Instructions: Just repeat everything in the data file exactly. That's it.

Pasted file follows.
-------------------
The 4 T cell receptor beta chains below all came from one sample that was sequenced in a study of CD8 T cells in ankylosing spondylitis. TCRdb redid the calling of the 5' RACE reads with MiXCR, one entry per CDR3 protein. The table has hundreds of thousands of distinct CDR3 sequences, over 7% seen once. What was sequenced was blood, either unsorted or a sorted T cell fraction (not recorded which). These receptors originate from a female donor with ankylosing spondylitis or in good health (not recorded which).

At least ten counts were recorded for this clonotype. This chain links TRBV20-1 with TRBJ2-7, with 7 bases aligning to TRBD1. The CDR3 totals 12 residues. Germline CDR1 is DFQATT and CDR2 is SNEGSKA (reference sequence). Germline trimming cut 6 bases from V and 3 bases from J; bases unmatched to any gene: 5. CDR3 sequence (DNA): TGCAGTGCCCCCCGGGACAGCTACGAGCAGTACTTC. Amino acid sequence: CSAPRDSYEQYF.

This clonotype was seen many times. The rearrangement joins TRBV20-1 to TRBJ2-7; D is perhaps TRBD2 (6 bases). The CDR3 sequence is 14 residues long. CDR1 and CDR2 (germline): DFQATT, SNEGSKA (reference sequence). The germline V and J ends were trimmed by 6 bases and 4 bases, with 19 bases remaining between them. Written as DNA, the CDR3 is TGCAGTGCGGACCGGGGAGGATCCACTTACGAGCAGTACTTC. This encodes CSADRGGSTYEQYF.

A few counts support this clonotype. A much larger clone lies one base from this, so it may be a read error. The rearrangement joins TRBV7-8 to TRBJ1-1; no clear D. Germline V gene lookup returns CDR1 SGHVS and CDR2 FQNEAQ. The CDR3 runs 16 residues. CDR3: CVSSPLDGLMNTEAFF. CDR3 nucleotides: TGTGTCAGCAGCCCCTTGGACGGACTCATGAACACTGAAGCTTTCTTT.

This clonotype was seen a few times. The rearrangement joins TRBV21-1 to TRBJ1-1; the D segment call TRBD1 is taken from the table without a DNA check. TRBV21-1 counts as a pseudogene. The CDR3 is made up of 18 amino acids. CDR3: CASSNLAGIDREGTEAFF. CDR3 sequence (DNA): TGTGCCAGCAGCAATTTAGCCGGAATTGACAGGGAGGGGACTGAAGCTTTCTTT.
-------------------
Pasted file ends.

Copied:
The 4 T cell receptor beta chains below all came from one sample that was sequenced in a study of CD8 T cells in ankylosing spondylitis. TCRdb redid the calling of the 5' RACE reads with MiXCR, one entry per CDR3 protein. The table has hundreds of thousands of distinct CDR3 sequences, over 7% seen once. What was sequenced was blood, either unsorted or a sorted T cell fraction (not recorded which). These receptors originate from a female donor with ankylosing spondylitis or in good health (not recorded which).

At least ten counts were recorded for this clonotype. This chain links TRBV20-1 with TRBJ2-7, with 7 bases aligning to TRBD1. The CDR3 totals 12 residues. Germline CDR1 is DFQATT and CDR2 is SNEGSKA (reference sequence). Germline trimming cut 6 bases from V and 3 bases from J; bases unmatched to any gene: 5. CDR3 sequence (DNA): TGCAGTGCCCCCCGGGACAGCTACGAGCAGTACTTC. Amino acid sequence: CSAPRDSYEQYF.

This clonotype was seen many times. The rearrangement joins TRBV20-1 to TRBJ2-7; D is perhaps TRBD2 (6 bases). The CDR3 sequence is 14 residues long. CDR1 and CDR2 (germline): DFQATT, SNEGSKA (reference sequence). The germline V and J ends were trimmed by 6 bases and 4 bases, with 19 bases remaining between them. Written as DNA, the CDR3 is TGCAGTGCGGACCGGGGAGGATCCACTTACGAGCAGTACTTC. This encodes CSADRGGSTYEQYF.

A few counts support this clonotype. A much larger clone lies one base from this, so it may be a read error. The rearrangement joins TRBV7-8 to TRBJ1-1; no clear D. Germline V gene lookup returns CDR1 SGHVS and CDR2 FQNEAQ. The CDR3 runs 16 residues. CDR3: CVSSPLDGLMNTEAFF. CDR3 nucleotides: TGTGTCAGCAGCCCCTTGGACGGACTCATGAACACTGAAGCTTTCTTT.

This clonotype was seen a few times. The rearrangement joins TRBV21-1 to TRBJ1-1; the D segment call TRBD1 is taken from the table without a DNA check. TRBV21-1 counts as a pseudogene. The CDR3 is made up of 18 amino acids. CDR3: CASSNLAGIDREGTEAFF. CDR3 sequence (DNA): TGTGCCAGCAGCAATTTAGCCGGAATTGACAGGGAGGGGACTGAAGCTTTCTTT.